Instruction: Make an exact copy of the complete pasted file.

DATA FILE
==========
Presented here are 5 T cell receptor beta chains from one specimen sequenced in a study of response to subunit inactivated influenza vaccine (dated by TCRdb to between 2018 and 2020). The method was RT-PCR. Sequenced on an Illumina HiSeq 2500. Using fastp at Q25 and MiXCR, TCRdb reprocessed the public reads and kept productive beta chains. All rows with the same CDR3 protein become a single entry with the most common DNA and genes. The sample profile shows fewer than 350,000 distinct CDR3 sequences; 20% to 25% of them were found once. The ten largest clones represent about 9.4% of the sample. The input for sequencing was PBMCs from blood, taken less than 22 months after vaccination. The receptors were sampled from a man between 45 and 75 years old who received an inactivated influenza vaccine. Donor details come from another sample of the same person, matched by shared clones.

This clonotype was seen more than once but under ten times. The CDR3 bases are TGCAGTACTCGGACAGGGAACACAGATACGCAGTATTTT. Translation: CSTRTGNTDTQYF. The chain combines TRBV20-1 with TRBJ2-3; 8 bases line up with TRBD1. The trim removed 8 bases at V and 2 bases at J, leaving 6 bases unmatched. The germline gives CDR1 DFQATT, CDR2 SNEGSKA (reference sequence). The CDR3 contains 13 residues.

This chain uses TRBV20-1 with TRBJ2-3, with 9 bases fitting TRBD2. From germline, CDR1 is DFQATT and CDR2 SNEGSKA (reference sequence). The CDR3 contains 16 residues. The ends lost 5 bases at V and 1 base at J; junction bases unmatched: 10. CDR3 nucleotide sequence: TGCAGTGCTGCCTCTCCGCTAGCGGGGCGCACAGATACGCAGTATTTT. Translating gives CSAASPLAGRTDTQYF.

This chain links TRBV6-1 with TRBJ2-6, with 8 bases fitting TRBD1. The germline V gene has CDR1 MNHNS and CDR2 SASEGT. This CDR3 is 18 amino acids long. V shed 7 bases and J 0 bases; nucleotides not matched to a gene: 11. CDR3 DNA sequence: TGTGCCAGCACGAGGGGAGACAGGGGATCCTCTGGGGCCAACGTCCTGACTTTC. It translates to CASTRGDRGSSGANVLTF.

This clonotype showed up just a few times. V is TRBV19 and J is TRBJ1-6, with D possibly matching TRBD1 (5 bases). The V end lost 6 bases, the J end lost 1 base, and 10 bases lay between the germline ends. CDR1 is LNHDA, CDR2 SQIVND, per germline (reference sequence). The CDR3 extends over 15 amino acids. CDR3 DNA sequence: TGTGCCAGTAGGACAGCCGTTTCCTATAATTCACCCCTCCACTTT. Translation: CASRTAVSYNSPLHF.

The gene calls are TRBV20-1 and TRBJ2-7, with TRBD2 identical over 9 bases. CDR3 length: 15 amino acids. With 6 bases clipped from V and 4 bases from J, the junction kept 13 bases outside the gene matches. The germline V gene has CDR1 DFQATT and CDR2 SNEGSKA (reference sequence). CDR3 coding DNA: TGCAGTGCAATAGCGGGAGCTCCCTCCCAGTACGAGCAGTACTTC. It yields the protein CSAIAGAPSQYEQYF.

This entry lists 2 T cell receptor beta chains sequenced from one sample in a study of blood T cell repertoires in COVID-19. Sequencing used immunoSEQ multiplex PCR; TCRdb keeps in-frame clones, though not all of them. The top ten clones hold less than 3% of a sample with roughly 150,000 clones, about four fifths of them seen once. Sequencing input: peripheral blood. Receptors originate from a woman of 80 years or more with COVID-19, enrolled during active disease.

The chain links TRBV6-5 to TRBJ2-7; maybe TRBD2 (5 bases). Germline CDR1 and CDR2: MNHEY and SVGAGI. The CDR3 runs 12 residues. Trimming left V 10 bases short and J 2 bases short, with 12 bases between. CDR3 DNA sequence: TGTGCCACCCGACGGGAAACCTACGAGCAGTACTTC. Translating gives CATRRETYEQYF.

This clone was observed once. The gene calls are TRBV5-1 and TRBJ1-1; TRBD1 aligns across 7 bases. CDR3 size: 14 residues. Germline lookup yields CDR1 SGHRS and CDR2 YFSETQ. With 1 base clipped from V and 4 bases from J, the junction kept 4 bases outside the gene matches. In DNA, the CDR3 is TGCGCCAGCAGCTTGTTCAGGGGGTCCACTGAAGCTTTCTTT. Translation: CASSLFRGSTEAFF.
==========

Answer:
Presented here are 5 T cell receptor beta chains from one specimen sequenced in a study of response to subunit inactivated influenza vaccine (dated by TCRdb to between 2018 and 2020). The method was RT-PCR. Sequenced on an Illumina HiSeq 2500. Using fastp at Q25 and MiXCR, TCRdb reprocessed the public reads and kept productive beta chains. All rows with the same CDR3 protein become a single entry with the most common DNA and genes. The sample profile shows fewer than 350,000 distinct CDR3 sequences; 20% to 25% of them were found once. The ten largest clones represent about 9.4% of the sample. The input for sequencing was PBMCs from blood, taken less than 22 months after vaccination. The receptors were sampled from a man between 45 and 75 years old who received an inactivated influenza vaccine. Donor details come from another sample of the same person, matched by shared clones.

This clonotype was seen more than once but under ten times. The CDR3 bases are TGCAGTACTCGGACAGGGAACACAGATACGCAGTATTTT. Translation: CSTRTGNTDTQYF. The chain combines TRBV20-1 with TRBJ2-3; 8 bases line up with TRBD1. The trim removed 8 bases at V and 2 bases at J, leaving 6 bases unmatched. The germline gives CDR1 DFQATT, CDR2 SNEGSKA (reference sequence). The CDR3 contains 13 residues.

This chain uses TRBV20-1 with TRBJ2-3, with 9 bases fitting TRBD2. From germline, CDR1 is DFQATT and CDR2 SNEGSKA (reference sequence). The CDR3 contains 16 residues. The ends lost 5 bases at V and 1 base at J; junction bases unmatched: 10. CDR3 nucleotide sequence: TGCAGTGCTGCCTCTCCGCTAGCGGGGCGCACAGATACGCAGTATTTT. Translating gives CSAASPLAGRTDTQYF.

This chain links TRBV6-1 with TRBJ2-6, with 8 bases fitting TRBD1. The germline V gene has CDR1 MNHNS and CDR2 SASEGT. This CDR3 is 18 amino acids long. V shed 7 bases and J 0 bases; nucleotides not matched to a gene: 11. CDR3 DNA sequence: TGTGCCAGCACGAGGGGAGACAGGGGATCCTCTGGGGCCAACGTCCTGACTTTC. It translates to CASTRGDRGSSGANVLTF.

This clonotype showed up just a few times. V is TRBV19 and J is TRBJ1-6, with D possibly matching TRBD1 (5 bases). The V end lost 6 bases, the J end lost 1 base, and 10 bases lay between the germline ends. CDR1 is LNHDA, CDR2 SQIVND, per germline (reference sequence). The CDR3 extends over 15 amino acids. CDR3 DNA sequence: TGTGCCAGTAGGACAGCCGTTTCCTATAATTCACCCCTCCACTTT. Translation: CASRTAVSYNSPLHF.

The gene calls are TRBV20-1 and TRBJ2-7, with TRBD2 identical over 9 bases. CDR3 length: 15 amino acids. With 6 bases clipped from V and 4 bases from J, the junction kept 13 bases outside the gene matches. The germline V gene has CDR1 DFQATT and CDR2 SNEGSKA (reference sequence). CDR3 coding DNA: TGCAGTGCAATAGCGGGAGCTCCCTCCCAGTACGAGCAGTACTTC. It yields the protein CSAIAGAPSQYEQYF.

This entry lists 2 T cell receptor beta chains sequenced from one sample in a study of blood T cell repertoires in COVID-19. Sequencing used immunoSEQ multiplex PCR; TCRdb keeps in-frame clones, though not all of them. The top ten clones hold less than 3% of a sample with roughly 150,000 clones, about four fifths of them seen once. Sequencing input: peripheral blood. Receptors originate from a woman of 80 years or more with COVID-19, enrolled during active disease.

The chain links TRBV6-5 to TRBJ2-7; maybe TRBD2 (5 bases). Germline CDR1 and CDR2: MNHEY and SVGAGI. The CDR3 runs 12 residues. Trimming left V 10 bases short and J 2 bases short, with 12 bases between. CDR3 DNA sequence: TGTGCCACCCGACGGGAAACCTACGAGCAGTACTTC. Translating gives CATRRETYEQYF.

This clone was observed once. The gene calls are TRBV5-1 and TRBJ1-1; TRBD1 aligns across 7 bases. CDR3 size: 14 residues. Germline lookup yields CDR1 SGHRS and CDR2 YFSETQ. With 1 base clipped from V and 4 bases from J, the junction kept 4 bases outside the gene matches. In DNA, the CDR3 is TGCGCCAGCAGCTTGTTCAGGGGGTCCACTGAAGCTTTCTTT. Translation: CASSLFRGSTEAFF.